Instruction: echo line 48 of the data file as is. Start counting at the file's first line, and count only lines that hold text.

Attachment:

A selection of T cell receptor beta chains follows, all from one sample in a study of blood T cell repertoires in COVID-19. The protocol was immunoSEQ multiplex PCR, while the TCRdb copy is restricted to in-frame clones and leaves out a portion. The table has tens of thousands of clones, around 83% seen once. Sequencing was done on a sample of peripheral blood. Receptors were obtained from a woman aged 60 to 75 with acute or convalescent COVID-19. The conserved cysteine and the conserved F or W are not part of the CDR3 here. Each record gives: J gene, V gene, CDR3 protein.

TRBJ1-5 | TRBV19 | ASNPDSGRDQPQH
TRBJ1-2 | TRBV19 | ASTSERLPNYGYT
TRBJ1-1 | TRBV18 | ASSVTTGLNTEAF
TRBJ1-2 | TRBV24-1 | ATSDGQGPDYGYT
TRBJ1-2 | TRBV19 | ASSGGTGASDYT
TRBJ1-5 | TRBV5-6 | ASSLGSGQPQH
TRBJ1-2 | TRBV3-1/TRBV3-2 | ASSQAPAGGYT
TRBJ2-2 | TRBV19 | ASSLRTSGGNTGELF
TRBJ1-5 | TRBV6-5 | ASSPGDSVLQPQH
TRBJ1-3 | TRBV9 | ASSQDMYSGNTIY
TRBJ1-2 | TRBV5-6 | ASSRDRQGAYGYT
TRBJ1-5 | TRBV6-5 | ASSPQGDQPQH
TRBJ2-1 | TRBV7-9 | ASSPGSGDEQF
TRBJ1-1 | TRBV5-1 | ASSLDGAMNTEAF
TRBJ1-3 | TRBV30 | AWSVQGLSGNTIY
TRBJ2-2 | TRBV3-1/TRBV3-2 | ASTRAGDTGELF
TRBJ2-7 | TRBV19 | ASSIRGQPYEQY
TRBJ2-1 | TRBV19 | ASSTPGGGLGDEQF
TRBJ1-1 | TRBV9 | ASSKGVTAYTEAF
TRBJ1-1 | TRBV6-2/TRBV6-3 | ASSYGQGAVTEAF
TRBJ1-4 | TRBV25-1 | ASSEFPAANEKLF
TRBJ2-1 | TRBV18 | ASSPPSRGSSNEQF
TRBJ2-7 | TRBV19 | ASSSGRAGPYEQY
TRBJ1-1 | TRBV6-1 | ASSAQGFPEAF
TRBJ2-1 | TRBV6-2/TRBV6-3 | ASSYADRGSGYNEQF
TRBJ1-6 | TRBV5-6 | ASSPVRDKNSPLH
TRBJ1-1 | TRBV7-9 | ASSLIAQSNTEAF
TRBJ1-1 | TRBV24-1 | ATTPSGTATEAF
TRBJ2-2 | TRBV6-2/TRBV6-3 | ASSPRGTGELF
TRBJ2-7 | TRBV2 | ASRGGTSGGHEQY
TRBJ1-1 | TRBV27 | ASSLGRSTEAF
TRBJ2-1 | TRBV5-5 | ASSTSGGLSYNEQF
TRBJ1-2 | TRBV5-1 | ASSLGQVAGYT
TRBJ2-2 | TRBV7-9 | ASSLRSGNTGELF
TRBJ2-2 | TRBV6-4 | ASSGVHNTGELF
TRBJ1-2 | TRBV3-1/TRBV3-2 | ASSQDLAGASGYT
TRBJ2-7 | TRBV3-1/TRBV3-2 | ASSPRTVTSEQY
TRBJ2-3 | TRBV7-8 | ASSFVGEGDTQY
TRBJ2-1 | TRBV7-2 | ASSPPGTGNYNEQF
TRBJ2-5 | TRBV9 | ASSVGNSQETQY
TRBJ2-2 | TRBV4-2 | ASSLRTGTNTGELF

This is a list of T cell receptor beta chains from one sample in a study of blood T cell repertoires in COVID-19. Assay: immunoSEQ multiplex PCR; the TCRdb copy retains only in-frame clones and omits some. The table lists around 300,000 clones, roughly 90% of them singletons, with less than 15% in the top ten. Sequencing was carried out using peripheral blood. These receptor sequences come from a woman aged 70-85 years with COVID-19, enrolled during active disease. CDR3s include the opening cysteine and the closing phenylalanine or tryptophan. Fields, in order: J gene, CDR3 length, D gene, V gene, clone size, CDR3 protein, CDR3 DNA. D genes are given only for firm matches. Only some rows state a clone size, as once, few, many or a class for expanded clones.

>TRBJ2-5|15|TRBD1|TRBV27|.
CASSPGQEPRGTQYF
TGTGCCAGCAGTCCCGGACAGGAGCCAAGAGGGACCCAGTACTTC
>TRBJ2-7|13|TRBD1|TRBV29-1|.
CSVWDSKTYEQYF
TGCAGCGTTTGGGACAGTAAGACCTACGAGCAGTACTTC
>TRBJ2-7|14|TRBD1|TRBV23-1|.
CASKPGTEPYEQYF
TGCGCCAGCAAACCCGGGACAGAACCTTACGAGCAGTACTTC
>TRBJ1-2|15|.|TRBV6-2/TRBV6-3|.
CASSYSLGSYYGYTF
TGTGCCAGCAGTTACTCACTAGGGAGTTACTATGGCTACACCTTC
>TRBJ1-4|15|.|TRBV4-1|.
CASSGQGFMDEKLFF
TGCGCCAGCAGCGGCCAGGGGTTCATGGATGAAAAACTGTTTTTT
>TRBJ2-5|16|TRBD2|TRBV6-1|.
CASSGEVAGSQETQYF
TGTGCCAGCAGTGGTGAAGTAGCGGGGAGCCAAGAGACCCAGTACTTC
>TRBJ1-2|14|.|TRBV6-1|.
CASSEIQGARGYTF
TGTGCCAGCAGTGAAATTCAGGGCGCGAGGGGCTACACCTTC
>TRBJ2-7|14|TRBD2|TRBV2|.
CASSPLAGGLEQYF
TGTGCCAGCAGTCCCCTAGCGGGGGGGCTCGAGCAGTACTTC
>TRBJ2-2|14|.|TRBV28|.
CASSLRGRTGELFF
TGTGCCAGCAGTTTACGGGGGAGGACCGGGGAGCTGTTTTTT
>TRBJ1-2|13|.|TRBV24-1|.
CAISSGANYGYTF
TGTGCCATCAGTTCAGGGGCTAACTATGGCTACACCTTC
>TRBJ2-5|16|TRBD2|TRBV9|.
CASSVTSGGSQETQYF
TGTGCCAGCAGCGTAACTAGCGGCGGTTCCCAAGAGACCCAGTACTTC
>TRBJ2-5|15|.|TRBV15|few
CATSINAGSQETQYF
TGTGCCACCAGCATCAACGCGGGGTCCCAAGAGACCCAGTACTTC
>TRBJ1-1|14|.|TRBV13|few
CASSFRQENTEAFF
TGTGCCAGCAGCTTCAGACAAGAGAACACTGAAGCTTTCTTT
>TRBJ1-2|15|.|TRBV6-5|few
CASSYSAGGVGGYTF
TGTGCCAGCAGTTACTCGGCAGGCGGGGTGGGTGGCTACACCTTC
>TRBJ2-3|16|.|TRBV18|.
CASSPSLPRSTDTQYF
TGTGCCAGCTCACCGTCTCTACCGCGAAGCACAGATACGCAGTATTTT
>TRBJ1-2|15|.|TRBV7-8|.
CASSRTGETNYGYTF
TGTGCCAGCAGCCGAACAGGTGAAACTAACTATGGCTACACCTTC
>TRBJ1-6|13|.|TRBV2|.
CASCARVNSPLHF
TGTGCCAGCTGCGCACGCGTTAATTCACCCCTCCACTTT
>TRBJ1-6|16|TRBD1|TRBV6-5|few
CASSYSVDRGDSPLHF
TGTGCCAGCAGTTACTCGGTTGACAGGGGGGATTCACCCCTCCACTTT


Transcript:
CSVWDSKTYEQYF